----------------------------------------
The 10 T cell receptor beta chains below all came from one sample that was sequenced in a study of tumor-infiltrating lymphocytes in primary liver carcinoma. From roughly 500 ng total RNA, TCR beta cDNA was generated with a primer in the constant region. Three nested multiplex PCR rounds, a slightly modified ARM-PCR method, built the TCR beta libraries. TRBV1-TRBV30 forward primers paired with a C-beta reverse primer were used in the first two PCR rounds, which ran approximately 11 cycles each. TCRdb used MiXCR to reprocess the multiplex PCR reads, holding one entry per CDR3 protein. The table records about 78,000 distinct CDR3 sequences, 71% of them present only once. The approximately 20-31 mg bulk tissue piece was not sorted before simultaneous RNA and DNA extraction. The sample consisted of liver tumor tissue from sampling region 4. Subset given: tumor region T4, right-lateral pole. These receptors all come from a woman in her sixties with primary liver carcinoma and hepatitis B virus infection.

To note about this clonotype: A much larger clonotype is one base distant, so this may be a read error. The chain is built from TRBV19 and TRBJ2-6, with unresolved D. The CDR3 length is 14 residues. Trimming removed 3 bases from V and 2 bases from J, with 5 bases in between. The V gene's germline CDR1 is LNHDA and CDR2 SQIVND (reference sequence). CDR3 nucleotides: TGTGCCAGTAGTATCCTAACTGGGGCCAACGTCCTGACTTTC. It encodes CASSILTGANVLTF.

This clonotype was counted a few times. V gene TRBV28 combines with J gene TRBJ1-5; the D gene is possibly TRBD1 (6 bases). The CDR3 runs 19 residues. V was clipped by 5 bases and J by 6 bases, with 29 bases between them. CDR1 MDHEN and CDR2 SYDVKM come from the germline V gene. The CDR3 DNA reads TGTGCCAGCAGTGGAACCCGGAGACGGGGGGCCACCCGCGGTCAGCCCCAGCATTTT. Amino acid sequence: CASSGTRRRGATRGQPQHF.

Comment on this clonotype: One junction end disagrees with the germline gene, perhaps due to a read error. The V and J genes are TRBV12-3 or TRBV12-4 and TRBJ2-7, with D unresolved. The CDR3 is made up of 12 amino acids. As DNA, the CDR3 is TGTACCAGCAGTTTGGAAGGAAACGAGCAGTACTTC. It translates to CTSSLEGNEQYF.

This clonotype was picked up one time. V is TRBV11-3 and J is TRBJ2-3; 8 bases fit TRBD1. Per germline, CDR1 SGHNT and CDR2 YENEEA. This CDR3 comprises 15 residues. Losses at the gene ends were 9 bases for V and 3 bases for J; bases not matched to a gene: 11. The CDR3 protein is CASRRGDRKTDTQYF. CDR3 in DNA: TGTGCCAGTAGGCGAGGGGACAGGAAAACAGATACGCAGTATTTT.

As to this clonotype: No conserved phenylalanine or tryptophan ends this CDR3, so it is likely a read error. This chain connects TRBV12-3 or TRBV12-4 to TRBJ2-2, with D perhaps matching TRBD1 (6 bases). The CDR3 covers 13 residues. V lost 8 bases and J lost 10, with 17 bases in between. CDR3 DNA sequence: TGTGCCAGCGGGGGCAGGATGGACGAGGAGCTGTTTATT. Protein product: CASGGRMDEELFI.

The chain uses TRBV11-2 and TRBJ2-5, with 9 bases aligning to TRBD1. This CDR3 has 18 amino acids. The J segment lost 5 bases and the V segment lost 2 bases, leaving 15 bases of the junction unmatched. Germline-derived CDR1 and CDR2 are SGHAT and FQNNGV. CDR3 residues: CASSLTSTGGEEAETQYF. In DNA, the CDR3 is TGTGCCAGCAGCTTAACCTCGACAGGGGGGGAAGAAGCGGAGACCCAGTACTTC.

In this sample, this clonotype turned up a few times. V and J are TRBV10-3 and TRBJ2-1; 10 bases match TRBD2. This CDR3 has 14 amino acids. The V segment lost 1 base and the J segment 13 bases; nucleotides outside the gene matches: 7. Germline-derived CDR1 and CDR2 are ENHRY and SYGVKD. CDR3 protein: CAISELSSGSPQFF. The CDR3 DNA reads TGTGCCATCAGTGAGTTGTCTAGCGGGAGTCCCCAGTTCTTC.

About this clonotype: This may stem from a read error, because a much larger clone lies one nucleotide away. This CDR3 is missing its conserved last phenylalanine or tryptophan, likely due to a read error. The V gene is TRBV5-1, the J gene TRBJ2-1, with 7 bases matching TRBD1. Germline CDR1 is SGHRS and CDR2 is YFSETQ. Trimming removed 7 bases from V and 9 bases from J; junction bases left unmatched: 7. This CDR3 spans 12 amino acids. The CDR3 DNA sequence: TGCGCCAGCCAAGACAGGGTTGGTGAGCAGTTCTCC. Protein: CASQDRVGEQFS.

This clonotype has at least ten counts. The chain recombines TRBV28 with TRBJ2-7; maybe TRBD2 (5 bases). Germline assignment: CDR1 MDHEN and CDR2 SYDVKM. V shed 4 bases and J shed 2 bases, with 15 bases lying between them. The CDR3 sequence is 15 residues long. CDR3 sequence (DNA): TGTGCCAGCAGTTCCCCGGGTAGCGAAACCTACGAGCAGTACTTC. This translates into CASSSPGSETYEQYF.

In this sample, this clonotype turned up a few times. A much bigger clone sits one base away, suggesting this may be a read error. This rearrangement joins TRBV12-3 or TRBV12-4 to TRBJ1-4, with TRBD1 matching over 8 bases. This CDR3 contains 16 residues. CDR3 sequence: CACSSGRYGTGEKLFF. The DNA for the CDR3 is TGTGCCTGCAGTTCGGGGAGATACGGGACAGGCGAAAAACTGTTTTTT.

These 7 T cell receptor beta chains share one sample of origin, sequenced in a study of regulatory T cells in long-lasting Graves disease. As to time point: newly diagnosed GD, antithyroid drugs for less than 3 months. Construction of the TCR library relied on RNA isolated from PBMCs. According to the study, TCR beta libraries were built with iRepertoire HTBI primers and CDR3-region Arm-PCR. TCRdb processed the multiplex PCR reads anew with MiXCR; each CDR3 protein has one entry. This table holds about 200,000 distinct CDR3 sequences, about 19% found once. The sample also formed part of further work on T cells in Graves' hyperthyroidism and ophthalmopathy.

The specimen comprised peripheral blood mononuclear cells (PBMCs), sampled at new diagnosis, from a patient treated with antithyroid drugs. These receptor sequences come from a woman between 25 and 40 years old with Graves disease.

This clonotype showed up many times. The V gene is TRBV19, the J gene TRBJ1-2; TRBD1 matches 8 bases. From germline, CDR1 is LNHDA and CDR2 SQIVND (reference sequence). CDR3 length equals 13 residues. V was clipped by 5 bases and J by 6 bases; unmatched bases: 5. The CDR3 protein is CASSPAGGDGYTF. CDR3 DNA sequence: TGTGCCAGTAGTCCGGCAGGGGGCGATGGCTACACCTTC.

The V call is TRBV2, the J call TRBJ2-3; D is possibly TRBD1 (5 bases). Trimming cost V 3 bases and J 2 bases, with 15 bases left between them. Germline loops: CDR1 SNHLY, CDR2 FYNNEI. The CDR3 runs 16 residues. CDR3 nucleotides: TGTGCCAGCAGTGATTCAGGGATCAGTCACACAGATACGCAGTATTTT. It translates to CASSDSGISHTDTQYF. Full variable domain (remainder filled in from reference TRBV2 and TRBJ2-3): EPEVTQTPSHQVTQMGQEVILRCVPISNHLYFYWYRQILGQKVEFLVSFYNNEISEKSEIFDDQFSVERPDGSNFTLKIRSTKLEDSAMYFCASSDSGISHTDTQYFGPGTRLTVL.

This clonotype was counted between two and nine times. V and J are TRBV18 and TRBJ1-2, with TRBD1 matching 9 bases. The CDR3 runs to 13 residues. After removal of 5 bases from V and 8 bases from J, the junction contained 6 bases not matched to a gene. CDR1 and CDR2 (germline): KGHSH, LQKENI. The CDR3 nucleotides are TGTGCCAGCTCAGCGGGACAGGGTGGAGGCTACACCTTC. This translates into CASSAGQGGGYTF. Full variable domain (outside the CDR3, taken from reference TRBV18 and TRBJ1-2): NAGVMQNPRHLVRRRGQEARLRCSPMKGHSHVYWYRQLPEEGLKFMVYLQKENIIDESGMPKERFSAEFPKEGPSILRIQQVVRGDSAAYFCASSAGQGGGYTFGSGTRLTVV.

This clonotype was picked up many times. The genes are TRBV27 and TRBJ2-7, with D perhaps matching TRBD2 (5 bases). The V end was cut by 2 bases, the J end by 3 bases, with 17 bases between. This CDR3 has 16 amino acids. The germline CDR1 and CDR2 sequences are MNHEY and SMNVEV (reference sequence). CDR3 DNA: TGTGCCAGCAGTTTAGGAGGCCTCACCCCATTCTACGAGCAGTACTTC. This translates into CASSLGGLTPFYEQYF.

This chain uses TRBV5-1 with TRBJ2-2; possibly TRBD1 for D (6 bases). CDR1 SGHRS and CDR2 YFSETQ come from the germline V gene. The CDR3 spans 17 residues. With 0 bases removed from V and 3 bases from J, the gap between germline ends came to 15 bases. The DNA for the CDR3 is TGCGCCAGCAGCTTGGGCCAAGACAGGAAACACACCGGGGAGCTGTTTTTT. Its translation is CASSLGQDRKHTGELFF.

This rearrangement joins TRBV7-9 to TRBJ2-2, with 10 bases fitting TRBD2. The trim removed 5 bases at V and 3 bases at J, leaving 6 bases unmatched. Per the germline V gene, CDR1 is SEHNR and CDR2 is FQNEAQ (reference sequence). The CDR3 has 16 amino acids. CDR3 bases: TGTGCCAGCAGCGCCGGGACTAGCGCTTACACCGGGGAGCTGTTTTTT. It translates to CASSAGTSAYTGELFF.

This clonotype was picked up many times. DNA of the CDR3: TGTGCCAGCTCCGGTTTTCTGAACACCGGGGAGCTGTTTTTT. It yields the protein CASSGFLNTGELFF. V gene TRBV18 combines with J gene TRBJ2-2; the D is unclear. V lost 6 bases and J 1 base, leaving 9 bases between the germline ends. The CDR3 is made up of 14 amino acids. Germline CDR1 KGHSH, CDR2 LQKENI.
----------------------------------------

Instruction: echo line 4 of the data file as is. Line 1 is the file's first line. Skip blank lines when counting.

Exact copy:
Comment on this clonotype: One junction end disagrees with the germline gene, perhaps due to a read error. The V and J genes are TRBV12-3 or TRBV12-4 and TRBJ2-7, with D unresolved. The CDR3 is made up of 12 amino acids. As DNA, the CDR3 is TGTACCAGCAGTTTGGAAGGAAACGAGCAGTACTTC. It translates to CTSSLEGNEQYF.